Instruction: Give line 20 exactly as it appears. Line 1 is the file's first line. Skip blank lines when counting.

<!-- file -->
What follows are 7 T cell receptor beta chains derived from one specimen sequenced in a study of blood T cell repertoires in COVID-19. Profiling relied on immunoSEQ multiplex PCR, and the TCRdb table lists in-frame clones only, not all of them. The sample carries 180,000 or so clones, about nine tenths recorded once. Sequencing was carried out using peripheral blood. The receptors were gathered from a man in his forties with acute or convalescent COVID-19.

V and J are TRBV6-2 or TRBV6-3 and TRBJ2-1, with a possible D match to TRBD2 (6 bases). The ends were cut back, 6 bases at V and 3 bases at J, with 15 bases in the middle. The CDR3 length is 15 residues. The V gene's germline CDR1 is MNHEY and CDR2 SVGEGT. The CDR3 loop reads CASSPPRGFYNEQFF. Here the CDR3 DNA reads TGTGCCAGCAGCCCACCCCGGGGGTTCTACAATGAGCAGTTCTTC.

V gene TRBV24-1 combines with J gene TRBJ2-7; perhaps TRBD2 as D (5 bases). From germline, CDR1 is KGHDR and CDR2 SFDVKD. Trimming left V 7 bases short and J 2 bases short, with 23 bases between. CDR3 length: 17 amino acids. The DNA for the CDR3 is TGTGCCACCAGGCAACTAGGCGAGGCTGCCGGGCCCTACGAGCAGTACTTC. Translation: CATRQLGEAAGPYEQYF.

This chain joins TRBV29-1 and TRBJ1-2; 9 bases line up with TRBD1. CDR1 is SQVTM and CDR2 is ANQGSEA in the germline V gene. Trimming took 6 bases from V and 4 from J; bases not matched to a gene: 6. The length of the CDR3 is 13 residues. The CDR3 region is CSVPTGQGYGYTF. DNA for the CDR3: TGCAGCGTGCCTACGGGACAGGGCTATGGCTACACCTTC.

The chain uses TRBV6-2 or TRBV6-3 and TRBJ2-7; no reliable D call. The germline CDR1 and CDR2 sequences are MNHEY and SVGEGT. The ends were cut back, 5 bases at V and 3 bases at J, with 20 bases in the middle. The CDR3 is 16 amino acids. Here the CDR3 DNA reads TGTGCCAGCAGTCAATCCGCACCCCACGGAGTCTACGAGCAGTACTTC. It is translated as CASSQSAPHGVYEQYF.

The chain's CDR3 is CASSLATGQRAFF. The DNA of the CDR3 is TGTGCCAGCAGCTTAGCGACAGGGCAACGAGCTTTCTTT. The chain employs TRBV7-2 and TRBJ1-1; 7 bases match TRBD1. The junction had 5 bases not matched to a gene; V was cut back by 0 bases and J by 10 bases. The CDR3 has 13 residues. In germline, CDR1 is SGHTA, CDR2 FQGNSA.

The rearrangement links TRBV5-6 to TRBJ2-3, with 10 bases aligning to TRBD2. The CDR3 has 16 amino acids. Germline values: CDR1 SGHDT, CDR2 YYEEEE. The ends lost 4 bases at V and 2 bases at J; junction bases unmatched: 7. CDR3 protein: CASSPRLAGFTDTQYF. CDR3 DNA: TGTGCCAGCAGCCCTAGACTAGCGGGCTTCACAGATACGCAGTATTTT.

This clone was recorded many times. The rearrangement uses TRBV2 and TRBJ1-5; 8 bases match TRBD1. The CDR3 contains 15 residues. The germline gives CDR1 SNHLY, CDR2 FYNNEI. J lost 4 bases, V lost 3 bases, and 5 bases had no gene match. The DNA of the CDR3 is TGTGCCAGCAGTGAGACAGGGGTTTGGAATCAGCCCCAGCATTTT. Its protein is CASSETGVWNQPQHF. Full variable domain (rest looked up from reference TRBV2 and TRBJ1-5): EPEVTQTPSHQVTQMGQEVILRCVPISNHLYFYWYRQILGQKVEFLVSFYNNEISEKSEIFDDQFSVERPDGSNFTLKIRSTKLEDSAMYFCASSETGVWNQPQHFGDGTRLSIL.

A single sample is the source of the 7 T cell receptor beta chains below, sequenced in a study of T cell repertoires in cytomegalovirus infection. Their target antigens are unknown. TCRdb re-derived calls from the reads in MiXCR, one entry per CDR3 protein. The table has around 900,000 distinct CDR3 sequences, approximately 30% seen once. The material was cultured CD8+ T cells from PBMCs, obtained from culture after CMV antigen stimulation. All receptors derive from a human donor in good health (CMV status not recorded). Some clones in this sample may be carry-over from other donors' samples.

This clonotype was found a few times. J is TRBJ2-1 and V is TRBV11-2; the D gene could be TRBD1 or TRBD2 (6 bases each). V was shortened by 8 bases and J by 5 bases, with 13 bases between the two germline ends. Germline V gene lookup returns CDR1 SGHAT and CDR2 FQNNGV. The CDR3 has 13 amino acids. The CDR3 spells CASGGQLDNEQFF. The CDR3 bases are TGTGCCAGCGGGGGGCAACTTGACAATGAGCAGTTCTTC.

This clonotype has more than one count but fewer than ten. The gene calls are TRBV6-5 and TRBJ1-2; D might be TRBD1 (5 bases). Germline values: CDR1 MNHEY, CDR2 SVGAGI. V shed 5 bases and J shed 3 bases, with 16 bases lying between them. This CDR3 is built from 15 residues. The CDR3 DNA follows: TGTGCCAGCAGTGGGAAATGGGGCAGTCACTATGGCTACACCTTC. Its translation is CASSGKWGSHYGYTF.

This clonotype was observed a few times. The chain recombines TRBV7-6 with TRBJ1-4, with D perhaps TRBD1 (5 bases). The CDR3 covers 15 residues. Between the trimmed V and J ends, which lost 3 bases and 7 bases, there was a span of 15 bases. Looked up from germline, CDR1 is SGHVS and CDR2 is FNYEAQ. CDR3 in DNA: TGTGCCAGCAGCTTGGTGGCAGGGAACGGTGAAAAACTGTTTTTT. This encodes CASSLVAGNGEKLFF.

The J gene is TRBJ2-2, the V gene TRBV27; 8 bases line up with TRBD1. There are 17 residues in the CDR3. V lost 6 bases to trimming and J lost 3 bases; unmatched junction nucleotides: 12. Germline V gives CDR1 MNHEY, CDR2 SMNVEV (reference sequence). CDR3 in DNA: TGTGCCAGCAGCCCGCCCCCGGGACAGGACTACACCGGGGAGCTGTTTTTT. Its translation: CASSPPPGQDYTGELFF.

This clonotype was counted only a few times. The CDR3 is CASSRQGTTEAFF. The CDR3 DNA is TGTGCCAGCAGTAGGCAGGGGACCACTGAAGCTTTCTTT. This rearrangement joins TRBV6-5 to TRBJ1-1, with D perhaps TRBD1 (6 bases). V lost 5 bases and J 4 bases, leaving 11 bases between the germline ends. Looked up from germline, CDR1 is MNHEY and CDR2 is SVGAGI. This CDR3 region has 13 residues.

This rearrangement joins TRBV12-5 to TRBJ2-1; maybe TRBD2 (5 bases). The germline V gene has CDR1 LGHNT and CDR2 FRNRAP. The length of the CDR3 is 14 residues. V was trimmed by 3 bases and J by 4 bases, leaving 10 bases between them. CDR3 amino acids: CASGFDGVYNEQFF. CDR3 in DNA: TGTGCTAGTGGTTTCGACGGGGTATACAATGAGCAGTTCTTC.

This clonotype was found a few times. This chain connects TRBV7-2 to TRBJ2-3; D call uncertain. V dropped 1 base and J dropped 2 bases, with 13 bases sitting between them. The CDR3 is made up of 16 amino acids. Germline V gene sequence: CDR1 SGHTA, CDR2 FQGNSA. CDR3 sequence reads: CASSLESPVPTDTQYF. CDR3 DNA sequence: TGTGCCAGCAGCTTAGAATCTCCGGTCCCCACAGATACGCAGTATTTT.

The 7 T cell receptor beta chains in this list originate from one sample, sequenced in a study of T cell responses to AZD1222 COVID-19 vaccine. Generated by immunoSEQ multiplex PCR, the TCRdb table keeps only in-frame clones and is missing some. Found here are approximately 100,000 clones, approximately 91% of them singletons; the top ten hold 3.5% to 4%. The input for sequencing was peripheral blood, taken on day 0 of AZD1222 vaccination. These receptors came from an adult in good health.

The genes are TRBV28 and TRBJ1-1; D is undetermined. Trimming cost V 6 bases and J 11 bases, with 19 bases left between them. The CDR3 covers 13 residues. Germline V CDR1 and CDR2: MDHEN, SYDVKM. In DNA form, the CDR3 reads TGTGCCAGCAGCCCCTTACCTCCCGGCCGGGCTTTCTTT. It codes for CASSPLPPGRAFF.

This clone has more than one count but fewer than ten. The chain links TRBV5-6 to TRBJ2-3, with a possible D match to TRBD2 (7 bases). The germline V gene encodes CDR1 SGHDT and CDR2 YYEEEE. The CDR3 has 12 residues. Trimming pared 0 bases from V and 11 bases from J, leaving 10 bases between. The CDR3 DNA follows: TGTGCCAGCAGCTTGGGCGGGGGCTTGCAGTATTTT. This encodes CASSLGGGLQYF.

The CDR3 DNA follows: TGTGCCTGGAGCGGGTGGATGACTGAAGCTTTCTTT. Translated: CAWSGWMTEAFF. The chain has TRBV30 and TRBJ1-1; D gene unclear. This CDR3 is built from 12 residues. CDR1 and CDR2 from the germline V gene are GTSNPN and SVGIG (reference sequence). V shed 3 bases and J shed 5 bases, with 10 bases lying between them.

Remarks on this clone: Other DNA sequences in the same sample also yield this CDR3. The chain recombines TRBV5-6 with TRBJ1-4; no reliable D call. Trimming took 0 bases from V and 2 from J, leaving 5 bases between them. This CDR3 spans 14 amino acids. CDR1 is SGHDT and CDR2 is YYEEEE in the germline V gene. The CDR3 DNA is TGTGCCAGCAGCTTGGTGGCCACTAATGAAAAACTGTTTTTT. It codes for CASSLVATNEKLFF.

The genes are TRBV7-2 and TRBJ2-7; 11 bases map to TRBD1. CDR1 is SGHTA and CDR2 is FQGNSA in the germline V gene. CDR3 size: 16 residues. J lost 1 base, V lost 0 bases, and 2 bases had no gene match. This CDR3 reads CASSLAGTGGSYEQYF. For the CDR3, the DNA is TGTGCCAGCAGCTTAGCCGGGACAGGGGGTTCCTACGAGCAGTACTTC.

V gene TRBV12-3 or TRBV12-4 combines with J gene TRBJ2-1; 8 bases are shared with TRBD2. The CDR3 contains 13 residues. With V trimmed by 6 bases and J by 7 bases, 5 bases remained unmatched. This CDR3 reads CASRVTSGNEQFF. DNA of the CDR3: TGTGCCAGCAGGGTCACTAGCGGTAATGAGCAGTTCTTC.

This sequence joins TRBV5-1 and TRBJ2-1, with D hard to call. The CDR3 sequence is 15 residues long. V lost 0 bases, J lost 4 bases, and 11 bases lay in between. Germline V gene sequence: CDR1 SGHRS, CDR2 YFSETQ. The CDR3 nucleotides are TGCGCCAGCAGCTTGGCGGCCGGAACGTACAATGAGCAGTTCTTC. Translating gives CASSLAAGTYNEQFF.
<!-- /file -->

The CDR3 DNA follows: TGTGCCTGGAGCGGGTGGATGACTGAAGCTTTCTTT. Translated: CAWSGWMTEAFF. The chain has TRBV30 and TRBJ1-1; D gene unclear. This CDR3 is built from 12 residues. CDR1 and CDR2 from the germline V gene are GTSNPN and SVGIG (reference sequence). V shed 3 bases and J shed 5 bases, with 10 bases lying between them.